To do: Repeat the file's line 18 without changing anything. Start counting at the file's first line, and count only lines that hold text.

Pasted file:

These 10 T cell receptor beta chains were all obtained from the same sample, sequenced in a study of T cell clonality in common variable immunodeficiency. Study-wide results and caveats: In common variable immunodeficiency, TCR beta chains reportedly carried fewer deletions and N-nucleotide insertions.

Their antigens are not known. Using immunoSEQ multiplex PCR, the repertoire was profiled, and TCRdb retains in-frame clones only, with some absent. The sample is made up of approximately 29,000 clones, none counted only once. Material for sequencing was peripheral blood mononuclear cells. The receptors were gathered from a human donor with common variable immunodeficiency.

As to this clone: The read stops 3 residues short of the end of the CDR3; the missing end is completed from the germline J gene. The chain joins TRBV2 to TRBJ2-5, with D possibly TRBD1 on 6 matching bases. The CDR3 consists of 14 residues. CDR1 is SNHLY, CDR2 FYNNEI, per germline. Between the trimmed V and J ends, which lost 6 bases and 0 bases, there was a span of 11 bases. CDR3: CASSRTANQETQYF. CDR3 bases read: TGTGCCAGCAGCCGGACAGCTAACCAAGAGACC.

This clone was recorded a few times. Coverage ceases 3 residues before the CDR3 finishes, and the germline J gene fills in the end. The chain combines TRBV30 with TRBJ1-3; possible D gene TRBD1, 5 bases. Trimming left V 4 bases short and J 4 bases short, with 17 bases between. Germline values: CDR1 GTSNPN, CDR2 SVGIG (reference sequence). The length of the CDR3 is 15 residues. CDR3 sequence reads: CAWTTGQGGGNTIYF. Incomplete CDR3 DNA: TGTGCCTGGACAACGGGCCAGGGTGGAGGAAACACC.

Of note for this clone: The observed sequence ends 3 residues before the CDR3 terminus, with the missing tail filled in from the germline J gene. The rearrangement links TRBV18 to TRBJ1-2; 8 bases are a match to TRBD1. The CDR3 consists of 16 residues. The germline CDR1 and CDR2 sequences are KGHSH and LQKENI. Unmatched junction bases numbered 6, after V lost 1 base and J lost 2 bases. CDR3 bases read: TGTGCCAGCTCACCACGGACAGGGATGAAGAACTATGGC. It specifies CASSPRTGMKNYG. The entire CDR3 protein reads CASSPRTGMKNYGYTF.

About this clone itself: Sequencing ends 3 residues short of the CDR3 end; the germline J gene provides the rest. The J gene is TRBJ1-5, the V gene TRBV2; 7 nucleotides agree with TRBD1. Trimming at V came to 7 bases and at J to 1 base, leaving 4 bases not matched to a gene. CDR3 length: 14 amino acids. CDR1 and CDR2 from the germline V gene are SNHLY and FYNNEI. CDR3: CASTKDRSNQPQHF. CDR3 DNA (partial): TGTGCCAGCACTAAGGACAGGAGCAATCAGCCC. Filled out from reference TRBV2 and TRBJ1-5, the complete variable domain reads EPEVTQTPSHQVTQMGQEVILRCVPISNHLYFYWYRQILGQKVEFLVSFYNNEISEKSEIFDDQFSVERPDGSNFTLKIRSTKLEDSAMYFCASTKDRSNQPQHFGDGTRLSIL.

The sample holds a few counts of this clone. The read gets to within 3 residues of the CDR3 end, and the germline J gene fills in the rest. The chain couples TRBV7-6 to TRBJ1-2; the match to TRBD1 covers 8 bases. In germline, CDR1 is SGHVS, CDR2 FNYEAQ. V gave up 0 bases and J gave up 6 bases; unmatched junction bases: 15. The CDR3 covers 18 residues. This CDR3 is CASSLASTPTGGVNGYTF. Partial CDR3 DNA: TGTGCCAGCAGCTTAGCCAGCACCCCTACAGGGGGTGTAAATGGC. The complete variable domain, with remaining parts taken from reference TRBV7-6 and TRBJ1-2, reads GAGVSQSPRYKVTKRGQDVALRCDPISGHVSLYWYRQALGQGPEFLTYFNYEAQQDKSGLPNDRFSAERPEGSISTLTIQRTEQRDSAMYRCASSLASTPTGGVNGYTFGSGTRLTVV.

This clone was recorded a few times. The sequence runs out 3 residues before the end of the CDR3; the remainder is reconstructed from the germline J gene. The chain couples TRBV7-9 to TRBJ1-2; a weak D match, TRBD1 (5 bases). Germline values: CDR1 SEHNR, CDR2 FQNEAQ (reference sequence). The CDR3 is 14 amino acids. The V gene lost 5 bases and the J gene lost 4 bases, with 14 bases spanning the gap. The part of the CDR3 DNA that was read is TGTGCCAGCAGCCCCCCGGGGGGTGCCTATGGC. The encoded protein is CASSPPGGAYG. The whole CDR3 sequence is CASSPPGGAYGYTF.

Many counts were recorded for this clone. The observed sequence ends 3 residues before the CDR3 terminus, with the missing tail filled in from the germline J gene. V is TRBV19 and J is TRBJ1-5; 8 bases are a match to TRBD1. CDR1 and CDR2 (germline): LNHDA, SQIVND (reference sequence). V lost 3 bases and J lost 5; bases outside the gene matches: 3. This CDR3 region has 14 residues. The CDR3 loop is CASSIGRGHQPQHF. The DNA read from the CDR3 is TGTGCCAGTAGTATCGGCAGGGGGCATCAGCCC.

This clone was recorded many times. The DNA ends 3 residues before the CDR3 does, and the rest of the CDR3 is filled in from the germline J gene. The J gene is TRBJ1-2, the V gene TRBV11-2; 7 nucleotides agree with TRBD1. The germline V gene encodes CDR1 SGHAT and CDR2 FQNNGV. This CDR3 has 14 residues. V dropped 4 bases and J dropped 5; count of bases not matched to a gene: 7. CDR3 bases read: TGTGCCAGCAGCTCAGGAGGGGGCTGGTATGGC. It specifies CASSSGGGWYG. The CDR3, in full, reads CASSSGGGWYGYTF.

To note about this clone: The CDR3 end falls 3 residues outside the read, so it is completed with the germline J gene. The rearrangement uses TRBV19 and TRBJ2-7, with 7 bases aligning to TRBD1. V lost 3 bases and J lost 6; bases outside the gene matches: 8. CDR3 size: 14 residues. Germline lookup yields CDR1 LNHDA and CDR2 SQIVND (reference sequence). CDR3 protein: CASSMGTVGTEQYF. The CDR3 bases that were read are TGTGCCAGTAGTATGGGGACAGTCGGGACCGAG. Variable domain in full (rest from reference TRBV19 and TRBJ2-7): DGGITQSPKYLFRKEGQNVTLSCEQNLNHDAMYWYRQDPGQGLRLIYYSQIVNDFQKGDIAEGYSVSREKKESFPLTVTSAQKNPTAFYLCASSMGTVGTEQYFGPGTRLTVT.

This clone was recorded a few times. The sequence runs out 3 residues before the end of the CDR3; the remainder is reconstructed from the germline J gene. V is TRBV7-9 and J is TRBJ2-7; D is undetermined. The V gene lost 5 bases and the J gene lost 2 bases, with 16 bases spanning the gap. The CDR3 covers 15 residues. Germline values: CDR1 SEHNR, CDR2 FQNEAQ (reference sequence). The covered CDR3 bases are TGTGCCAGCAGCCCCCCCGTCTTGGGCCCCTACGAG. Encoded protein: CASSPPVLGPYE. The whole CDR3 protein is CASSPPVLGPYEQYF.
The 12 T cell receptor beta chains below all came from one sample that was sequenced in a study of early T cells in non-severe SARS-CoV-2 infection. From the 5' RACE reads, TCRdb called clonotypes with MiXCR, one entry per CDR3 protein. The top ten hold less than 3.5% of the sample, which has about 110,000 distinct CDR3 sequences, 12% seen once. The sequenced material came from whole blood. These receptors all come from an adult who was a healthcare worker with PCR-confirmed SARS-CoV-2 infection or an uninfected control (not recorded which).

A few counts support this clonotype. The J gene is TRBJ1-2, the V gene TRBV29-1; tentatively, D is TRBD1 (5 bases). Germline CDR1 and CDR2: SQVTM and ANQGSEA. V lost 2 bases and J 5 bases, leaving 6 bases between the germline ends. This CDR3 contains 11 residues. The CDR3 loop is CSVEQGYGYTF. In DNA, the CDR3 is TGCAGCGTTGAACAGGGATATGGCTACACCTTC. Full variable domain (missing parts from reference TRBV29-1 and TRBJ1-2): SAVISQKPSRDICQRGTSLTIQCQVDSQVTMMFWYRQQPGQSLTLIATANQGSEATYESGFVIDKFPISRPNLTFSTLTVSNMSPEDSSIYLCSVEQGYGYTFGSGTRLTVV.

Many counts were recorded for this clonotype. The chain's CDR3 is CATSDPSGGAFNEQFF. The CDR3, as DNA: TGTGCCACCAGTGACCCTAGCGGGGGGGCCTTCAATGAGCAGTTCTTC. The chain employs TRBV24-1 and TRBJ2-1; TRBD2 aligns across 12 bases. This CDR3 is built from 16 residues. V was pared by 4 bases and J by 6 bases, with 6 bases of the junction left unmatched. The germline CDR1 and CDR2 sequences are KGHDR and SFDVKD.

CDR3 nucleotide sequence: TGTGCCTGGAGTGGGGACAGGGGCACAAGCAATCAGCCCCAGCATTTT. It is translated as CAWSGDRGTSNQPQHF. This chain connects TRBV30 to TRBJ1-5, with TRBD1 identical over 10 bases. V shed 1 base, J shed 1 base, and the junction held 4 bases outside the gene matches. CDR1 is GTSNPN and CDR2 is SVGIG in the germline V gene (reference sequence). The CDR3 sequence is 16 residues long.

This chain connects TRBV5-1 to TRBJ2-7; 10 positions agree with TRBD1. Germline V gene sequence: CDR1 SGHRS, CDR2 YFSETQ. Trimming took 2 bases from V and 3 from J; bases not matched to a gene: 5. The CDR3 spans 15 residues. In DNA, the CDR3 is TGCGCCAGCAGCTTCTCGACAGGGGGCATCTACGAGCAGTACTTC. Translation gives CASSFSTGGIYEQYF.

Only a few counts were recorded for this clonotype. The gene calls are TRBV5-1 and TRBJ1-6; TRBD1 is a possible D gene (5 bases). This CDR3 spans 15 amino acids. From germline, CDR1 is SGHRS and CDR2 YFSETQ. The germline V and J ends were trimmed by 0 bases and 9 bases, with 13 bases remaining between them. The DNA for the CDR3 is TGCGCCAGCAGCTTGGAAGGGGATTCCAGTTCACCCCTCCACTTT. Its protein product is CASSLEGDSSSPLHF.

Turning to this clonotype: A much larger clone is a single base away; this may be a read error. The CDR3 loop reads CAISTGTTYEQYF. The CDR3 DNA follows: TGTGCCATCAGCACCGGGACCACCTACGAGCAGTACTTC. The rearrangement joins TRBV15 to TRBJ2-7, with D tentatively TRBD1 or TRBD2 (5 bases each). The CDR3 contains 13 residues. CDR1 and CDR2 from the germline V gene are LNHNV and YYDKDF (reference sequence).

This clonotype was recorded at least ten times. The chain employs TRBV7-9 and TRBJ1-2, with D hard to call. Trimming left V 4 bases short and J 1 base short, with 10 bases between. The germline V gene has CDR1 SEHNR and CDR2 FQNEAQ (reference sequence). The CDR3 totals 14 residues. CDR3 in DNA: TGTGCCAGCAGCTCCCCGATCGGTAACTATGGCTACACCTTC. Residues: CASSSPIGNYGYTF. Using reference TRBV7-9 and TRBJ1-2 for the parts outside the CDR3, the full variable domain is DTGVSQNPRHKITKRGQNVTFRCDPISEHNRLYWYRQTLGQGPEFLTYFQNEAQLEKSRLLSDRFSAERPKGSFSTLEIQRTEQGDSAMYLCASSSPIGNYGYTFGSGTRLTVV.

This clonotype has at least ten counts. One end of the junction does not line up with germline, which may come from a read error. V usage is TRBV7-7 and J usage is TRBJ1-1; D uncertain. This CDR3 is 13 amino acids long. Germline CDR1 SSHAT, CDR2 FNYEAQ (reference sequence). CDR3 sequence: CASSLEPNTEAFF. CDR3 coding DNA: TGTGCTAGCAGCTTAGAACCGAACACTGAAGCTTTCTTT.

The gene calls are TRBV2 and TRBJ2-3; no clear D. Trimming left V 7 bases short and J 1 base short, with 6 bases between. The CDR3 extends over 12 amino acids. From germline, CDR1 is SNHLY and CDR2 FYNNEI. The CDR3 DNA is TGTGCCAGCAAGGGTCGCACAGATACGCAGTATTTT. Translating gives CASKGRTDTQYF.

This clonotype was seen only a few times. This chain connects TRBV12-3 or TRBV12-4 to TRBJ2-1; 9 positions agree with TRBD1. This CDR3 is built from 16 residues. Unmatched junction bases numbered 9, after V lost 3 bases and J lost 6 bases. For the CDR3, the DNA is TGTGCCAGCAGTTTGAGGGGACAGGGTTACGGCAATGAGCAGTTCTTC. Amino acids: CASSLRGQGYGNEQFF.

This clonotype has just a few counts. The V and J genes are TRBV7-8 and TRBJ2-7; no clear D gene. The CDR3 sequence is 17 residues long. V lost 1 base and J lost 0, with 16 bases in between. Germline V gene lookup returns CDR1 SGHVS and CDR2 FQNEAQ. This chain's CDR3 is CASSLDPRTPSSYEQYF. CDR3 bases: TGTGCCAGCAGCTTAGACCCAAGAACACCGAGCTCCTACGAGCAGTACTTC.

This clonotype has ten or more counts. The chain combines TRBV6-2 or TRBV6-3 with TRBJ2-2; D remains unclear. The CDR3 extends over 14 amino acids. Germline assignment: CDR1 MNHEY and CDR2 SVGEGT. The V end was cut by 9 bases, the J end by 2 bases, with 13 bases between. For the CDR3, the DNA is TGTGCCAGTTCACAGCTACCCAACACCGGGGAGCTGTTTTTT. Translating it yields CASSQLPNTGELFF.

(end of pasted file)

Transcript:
Only a few counts were recorded for this clonotype. The gene calls are TRBV5-1 and TRBJ1-6; TRBD1 is a possible D gene (5 bases). This CDR3 spans 15 amino acids. From germline, CDR1 is SGHRS and CDR2 YFSETQ. The germline V and J ends were trimmed by 0 bases and 9 bases, with 13 bases remaining between them. The DNA for the CDR3 is TGCGCCAGCAGCTTGGAAGGGGATTCCAGTTCACCCCTCCACTTT. Its protein product is CASSLEGDSSSPLHF.